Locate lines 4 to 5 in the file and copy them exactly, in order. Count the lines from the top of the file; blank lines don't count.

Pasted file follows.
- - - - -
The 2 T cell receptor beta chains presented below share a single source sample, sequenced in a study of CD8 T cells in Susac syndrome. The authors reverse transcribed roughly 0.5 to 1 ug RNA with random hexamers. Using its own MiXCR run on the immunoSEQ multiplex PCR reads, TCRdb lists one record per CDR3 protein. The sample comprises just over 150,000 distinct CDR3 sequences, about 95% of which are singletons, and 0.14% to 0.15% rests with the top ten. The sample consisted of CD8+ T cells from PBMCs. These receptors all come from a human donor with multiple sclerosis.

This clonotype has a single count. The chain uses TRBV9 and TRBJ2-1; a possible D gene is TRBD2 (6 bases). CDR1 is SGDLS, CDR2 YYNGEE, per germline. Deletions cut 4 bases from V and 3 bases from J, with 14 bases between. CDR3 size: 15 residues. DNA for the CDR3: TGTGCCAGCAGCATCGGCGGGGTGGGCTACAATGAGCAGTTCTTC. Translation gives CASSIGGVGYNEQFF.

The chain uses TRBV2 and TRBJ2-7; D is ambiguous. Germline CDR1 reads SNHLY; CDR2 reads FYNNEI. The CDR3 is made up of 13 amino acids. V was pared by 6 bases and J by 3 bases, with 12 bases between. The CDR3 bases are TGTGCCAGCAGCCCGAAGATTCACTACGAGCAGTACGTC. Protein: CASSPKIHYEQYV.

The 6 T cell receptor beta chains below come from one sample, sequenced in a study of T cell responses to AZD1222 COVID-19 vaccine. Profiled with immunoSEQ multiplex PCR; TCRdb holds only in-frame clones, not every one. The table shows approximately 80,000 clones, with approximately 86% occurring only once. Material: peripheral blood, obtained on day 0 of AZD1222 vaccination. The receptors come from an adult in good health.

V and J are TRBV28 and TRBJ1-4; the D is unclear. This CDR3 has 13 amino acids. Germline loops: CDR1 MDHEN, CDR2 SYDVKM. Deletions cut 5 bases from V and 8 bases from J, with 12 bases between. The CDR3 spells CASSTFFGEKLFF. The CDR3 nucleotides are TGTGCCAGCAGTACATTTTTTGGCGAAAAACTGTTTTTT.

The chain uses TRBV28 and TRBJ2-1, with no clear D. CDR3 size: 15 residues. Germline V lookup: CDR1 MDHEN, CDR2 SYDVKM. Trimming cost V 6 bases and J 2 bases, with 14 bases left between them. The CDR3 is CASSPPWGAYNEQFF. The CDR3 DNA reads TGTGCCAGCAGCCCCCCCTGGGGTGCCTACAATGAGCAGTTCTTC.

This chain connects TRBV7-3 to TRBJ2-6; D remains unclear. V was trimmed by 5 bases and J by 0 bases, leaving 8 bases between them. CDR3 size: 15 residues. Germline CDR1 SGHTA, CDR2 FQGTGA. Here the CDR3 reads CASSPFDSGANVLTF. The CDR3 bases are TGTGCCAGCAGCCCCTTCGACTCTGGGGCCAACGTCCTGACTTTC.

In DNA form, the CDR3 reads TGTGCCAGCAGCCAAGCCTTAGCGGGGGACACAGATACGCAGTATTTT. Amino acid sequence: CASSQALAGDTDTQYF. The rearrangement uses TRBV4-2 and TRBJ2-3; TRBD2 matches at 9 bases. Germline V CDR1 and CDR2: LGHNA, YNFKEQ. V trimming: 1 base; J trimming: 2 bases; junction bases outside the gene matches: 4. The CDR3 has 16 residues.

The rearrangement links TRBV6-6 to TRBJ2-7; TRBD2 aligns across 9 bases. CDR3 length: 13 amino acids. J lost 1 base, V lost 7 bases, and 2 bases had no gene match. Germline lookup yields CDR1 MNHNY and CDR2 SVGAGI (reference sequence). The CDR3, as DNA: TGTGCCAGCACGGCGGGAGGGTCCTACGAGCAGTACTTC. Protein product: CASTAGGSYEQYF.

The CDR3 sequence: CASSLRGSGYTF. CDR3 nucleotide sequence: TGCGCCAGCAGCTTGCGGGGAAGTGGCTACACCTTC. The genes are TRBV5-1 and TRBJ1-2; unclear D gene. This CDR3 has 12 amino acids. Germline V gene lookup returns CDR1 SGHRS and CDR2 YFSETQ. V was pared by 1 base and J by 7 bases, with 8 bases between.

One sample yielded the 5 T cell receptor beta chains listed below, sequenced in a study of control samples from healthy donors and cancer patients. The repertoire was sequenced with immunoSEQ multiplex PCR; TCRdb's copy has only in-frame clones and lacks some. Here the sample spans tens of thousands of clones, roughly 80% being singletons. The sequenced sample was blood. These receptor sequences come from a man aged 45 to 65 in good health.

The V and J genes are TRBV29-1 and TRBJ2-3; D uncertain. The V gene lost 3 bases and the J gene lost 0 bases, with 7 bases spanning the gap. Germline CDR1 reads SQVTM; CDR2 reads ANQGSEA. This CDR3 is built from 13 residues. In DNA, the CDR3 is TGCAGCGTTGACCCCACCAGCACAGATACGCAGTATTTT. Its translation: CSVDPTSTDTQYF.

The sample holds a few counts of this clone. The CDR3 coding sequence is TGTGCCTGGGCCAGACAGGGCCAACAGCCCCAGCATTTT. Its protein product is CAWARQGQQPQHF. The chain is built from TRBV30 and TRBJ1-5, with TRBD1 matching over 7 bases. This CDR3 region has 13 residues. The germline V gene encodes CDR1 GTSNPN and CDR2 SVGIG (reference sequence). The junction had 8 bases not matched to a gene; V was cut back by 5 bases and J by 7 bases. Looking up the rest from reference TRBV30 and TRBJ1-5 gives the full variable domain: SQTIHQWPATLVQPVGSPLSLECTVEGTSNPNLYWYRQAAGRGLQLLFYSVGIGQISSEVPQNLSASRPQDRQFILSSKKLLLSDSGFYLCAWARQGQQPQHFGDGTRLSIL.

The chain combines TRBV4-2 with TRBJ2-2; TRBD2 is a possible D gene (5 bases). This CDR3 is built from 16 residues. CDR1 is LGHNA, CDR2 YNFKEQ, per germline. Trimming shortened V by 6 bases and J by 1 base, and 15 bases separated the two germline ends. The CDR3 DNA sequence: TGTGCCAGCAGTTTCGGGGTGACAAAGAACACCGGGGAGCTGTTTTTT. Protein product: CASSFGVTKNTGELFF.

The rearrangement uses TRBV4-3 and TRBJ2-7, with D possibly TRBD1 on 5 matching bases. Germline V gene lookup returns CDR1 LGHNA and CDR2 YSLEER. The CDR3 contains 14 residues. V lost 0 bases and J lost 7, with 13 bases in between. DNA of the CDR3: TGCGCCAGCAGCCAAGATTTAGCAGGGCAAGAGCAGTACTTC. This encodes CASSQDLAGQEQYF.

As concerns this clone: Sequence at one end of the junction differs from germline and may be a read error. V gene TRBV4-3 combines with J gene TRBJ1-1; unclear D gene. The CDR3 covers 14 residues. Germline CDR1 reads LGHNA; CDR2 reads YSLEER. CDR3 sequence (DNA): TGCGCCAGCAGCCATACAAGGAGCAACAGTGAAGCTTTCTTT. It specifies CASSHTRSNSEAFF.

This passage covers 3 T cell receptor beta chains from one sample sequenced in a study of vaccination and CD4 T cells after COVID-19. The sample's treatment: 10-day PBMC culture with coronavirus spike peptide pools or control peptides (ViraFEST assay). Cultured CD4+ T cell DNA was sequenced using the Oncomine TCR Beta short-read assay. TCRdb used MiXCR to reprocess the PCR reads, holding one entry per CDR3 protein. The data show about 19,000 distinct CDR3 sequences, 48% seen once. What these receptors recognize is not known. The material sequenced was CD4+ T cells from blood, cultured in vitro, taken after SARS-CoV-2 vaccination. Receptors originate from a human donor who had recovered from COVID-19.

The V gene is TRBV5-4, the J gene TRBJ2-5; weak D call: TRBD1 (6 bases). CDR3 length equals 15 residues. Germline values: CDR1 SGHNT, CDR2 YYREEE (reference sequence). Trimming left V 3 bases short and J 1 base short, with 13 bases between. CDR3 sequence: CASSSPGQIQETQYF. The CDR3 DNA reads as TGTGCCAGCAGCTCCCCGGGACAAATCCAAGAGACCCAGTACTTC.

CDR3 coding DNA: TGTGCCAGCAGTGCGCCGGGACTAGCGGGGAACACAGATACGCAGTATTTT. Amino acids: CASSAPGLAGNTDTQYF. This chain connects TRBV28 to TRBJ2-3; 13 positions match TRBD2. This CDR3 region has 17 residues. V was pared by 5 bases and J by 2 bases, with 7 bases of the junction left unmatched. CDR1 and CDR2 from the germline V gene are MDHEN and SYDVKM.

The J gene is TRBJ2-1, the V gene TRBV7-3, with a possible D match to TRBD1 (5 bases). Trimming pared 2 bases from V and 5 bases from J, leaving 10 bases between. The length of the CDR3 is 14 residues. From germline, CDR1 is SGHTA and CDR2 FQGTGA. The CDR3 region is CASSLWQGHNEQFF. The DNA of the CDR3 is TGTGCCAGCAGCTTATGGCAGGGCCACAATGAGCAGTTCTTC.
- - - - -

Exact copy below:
The 6 T cell receptor beta chains below come from one sample, sequenced in a study of T cell responses to AZD1222 COVID-19 vaccine. Profiled with immunoSEQ multiplex PCR; TCRdb holds only in-frame clones, not every one. The table shows approximately 80,000 clones, with approximately 86% occurring only once. Material: peripheral blood, obtained on day 0 of AZD1222 vaccination. The receptors come from an adult in good health.

V and J are TRBV28 and TRBJ1-4; the D is unclear. This CDR3 has 13 amino acids. Germline loops: CDR1 MDHEN, CDR2 SYDVKM. Deletions cut 5 bases from V and 8 bases from J, with 12 bases between. The CDR3 spells CASSTFFGEKLFF. The CDR3 nucleotides are TGTGCCAGCAGTACATTTTTTGGCGAAAAACTGTTTTTT.